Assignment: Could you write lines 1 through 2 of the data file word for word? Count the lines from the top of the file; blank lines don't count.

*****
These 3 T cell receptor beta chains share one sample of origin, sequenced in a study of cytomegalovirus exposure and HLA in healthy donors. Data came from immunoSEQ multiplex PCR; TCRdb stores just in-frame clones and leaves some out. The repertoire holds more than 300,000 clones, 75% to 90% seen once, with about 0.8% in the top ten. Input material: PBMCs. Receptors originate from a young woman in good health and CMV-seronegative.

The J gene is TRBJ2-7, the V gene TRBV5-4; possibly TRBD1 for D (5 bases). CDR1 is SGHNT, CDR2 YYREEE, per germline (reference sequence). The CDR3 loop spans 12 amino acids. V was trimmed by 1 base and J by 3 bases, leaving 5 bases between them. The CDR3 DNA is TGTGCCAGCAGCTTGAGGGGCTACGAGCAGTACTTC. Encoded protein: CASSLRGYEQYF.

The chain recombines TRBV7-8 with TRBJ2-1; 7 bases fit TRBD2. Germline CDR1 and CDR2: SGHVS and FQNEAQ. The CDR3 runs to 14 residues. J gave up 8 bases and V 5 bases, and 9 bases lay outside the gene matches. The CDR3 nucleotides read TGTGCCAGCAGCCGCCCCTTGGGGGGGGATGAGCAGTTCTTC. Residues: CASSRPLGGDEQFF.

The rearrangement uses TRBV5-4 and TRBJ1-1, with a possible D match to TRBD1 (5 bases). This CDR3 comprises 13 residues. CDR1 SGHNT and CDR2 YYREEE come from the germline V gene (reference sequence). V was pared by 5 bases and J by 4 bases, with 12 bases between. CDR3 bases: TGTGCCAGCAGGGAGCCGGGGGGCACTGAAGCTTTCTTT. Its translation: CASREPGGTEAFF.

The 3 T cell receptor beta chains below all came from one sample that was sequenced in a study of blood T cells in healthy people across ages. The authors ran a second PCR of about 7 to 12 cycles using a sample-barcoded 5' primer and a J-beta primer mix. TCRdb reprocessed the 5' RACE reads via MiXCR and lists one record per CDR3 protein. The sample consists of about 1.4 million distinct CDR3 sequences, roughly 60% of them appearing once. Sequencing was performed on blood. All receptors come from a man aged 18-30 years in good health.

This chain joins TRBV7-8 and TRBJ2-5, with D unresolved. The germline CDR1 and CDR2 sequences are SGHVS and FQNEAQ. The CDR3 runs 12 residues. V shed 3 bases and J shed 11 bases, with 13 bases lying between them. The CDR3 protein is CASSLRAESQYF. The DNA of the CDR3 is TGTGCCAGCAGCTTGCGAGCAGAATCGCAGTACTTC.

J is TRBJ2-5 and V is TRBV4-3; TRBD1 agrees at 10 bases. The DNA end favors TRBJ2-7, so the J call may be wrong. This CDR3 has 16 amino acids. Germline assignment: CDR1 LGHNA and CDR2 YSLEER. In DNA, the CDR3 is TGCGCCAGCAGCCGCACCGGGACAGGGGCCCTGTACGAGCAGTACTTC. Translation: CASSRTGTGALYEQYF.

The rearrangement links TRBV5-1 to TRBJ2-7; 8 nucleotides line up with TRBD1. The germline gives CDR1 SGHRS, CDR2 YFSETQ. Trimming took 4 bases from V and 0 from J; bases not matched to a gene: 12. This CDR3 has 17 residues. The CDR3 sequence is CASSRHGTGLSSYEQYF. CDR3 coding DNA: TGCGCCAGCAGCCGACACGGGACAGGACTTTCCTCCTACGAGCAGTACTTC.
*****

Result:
These 3 T cell receptor beta chains share one sample of origin, sequenced in a study of cytomegalovirus exposure and HLA in healthy donors. Data came from immunoSEQ multiplex PCR; TCRdb stores just in-frame clones and leaves some out. The repertoire holds more than 300,000 clones, 75% to 90% seen once, with about 0.8% in the top ten. Input material: PBMCs. Receptors originate from a young woman in good health and CMV-seronegative.

The J gene is TRBJ2-7, the V gene TRBV5-4; possibly TRBD1 for D (5 bases). CDR1 is SGHNT, CDR2 YYREEE, per germline (reference sequence). The CDR3 loop spans 12 amino acids. V was trimmed by 1 base and J by 3 bases, leaving 5 bases between them. The CDR3 DNA is TGTGCCAGCAGCTTGAGGGGCTACGAGCAGTACTTC. Encoded protein: CASSLRGYEQYF.